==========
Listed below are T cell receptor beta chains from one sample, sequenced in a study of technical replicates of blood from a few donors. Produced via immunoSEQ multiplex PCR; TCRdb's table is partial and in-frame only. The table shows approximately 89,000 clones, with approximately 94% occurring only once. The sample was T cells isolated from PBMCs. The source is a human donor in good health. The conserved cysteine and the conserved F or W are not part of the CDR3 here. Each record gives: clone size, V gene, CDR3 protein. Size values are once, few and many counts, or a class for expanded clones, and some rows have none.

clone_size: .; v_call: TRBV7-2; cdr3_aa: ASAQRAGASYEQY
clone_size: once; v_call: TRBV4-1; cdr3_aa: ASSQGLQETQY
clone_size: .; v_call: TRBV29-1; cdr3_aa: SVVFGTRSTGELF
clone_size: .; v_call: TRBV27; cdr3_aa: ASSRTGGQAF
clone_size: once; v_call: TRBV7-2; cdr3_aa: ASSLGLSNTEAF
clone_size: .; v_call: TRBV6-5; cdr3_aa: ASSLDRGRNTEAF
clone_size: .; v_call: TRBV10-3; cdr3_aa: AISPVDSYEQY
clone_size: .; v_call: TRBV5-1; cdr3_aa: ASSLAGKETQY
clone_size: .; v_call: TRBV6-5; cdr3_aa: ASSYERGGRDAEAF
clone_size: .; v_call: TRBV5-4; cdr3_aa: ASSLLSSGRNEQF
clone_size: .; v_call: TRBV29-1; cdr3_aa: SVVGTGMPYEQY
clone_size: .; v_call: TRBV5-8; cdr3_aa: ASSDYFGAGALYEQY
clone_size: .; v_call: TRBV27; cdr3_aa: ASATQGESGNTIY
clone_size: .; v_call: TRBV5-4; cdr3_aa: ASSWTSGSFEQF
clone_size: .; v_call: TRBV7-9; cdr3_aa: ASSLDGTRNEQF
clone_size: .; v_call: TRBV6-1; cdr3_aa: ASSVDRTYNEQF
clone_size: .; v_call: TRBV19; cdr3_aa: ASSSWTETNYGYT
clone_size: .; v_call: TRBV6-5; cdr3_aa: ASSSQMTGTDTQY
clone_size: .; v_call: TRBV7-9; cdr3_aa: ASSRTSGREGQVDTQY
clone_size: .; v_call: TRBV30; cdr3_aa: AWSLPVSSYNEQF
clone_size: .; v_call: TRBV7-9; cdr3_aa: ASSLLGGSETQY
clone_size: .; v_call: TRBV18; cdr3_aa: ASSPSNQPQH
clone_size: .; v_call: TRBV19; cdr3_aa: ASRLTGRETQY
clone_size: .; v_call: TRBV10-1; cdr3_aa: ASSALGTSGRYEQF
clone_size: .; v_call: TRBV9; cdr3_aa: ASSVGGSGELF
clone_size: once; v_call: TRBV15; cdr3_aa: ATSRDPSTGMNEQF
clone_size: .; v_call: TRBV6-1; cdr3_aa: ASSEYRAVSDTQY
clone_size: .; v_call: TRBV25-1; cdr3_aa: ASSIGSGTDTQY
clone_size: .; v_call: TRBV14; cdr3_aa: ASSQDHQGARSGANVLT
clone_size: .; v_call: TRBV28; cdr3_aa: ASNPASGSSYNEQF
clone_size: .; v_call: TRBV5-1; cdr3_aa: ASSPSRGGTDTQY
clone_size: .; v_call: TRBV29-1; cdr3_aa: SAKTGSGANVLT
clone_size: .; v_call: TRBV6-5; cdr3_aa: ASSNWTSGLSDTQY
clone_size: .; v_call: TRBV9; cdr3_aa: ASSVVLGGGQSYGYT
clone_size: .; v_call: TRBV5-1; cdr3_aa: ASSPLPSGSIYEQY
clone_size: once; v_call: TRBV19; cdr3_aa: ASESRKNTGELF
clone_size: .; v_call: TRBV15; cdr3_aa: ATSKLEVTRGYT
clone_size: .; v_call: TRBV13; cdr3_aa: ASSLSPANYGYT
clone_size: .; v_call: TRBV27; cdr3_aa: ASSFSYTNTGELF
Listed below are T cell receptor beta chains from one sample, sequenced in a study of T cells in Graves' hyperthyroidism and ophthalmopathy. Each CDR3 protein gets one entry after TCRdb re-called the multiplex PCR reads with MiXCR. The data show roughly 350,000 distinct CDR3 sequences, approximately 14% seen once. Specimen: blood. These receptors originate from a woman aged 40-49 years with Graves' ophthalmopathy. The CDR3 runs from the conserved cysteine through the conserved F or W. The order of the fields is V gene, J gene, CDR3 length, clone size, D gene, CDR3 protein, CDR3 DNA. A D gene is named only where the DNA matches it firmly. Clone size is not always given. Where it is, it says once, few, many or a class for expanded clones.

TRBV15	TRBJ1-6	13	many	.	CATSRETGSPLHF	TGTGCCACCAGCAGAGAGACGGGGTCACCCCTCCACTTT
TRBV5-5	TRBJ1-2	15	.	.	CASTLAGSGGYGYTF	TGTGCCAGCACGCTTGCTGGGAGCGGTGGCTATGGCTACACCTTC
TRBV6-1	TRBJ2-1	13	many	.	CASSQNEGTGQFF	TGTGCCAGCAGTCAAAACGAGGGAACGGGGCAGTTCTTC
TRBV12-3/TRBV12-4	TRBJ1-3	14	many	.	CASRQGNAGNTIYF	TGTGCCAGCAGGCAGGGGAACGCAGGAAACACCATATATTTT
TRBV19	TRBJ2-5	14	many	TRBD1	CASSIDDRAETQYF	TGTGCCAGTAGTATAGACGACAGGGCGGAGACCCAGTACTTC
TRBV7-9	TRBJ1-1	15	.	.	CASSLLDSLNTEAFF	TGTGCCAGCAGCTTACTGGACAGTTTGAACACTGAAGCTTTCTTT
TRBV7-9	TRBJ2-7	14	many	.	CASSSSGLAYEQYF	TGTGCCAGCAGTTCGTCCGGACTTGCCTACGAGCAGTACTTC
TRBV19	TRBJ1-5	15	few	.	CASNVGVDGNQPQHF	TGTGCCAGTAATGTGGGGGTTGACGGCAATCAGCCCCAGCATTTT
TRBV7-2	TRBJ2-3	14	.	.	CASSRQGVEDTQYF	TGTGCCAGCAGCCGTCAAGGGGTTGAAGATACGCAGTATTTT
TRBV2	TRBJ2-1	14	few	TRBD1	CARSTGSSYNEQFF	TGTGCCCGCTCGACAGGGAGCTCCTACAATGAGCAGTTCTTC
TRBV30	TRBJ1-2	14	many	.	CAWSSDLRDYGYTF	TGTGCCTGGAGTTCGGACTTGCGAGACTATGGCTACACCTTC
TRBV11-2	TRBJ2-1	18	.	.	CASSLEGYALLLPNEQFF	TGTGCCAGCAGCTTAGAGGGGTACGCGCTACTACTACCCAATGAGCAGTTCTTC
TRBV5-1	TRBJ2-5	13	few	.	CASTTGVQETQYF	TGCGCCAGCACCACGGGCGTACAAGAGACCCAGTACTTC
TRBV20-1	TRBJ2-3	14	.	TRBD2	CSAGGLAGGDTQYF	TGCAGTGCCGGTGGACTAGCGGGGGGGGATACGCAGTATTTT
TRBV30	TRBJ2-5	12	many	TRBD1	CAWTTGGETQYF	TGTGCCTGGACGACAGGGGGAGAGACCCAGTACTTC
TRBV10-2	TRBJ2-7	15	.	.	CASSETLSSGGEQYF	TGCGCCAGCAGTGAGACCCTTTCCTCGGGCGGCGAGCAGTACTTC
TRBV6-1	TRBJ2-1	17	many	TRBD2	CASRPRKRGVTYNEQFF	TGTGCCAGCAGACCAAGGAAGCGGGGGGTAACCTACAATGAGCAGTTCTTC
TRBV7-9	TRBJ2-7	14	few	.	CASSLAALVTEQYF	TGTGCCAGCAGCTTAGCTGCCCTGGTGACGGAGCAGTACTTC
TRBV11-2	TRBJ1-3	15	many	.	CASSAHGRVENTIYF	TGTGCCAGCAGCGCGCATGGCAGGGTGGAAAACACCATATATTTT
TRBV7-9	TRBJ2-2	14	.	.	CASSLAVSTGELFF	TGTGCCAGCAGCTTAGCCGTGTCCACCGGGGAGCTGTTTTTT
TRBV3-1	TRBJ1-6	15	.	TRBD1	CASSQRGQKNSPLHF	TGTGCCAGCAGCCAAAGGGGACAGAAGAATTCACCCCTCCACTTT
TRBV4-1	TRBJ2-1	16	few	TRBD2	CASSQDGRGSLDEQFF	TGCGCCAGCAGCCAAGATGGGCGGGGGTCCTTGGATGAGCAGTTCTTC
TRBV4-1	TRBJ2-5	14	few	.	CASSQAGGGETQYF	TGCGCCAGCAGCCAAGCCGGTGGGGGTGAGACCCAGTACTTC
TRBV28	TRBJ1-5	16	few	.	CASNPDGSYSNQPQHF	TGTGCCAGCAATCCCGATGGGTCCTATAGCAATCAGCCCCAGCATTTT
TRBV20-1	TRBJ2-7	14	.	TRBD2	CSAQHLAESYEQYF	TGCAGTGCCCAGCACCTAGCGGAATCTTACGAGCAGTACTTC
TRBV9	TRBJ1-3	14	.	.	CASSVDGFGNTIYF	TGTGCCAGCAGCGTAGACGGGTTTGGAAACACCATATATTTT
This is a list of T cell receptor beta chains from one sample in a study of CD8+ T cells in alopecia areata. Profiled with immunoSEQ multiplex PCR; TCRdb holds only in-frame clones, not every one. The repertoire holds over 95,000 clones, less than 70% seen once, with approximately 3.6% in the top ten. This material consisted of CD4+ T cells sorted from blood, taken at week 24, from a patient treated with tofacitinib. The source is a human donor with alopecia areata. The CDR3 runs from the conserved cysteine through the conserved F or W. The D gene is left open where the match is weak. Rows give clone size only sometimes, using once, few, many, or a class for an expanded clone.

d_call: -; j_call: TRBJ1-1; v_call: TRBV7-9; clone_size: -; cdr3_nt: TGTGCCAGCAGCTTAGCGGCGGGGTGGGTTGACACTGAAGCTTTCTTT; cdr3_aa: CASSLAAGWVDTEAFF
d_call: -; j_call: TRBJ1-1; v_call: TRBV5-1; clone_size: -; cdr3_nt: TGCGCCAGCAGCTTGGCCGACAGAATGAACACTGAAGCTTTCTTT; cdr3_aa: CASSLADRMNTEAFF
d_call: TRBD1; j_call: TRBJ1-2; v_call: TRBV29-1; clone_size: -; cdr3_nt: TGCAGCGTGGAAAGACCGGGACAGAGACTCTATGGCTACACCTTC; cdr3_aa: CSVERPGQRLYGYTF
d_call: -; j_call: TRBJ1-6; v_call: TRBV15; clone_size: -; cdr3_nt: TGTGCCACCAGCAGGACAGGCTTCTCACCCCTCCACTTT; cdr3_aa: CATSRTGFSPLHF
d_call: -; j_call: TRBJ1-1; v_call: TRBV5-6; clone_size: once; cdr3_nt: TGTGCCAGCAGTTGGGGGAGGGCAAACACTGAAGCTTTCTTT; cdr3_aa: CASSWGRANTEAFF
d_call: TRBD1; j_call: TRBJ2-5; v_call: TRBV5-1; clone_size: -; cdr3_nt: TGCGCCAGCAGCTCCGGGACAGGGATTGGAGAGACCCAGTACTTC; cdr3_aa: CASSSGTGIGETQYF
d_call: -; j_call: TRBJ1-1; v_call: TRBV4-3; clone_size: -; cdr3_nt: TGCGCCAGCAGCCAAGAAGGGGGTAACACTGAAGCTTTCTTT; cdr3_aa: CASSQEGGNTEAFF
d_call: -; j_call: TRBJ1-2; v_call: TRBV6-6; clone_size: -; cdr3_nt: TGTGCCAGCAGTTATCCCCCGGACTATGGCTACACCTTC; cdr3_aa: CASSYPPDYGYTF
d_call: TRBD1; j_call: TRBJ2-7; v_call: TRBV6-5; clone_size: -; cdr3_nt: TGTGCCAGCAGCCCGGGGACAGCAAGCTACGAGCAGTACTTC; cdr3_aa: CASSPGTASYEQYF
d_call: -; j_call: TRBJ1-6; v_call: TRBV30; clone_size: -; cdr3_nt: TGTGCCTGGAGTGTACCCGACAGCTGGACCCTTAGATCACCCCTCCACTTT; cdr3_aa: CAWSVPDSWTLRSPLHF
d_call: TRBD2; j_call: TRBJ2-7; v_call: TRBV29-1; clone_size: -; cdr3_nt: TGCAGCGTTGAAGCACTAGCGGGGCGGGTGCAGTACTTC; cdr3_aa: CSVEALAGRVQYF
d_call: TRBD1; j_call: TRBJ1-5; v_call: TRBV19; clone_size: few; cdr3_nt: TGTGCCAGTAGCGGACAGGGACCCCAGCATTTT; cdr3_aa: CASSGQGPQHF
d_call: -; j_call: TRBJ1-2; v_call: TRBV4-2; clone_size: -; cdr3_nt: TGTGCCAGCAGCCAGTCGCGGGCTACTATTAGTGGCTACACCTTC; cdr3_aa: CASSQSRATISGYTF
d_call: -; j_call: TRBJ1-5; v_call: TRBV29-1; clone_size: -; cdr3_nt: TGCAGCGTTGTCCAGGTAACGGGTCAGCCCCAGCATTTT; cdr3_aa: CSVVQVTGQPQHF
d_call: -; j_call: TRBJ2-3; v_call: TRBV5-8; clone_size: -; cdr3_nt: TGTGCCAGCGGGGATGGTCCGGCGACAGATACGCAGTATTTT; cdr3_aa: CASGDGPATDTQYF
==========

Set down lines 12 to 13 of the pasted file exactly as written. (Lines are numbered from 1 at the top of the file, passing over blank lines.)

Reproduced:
clone_size: .; v_call: TRBV29-1; cdr3_aa: SVVGTGMPYEQY
clone_size: .; v_call: TRBV5-8; cdr3_aa: ASSDYFGAGALYEQY